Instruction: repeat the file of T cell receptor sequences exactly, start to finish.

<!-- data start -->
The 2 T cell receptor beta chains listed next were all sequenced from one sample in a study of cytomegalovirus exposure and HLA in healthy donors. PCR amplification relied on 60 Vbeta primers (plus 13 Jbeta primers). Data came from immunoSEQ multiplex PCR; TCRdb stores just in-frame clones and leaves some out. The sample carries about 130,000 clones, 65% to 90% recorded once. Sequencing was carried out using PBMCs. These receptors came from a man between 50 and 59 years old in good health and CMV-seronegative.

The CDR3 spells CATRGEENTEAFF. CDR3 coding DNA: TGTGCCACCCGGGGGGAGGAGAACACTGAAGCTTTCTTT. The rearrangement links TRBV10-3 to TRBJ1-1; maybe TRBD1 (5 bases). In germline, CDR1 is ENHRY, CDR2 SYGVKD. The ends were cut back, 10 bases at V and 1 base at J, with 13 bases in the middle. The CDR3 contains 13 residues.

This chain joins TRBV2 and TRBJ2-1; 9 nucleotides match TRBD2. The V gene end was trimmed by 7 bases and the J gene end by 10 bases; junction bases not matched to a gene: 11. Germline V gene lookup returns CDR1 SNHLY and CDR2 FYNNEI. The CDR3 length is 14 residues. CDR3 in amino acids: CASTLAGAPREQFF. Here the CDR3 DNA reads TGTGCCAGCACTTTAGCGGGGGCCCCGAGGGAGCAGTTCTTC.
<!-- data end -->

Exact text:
The 2 T cell receptor beta chains listed next were all sequenced from one sample in a study of cytomegalovirus exposure and HLA in healthy donors. PCR amplification relied on 60 Vbeta primers (plus 13 Jbeta primers). Data came from immunoSEQ multiplex PCR; TCRdb stores just in-frame clones and leaves some out. The sample carries about 130,000 clones, 65% to 90% recorded once. Sequencing was carried out using PBMCs. These receptors came from a man between 50 and 59 years old in good health and CMV-seronegative.

The CDR3 spells CATRGEENTEAFF. CDR3 coding DNA: TGTGCCACCCGGGGGGAGGAGAACACTGAAGCTTTCTTT. The rearrangement links TRBV10-3 to TRBJ1-1; maybe TRBD1 (5 bases). In germline, CDR1 is ENHRY, CDR2 SYGVKD. The ends were cut back, 10 bases at V and 1 base at J, with 13 bases in the middle. The CDR3 contains 13 residues.

This chain joins TRBV2 and TRBJ2-1; 9 nucleotides match TRBD2. The V gene end was trimmed by 7 bases and the J gene end by 10 bases; junction bases not matched to a gene: 11. Germline V gene lookup returns CDR1 SNHLY and CDR2 FYNNEI. The CDR3 length is 14 residues. CDR3 in amino acids: CASTLAGAPREQFF. Here the CDR3 DNA reads TGTGCCAGCACTTTAGCGGGGGCCCCGAGGGAGCAGTTCTTC.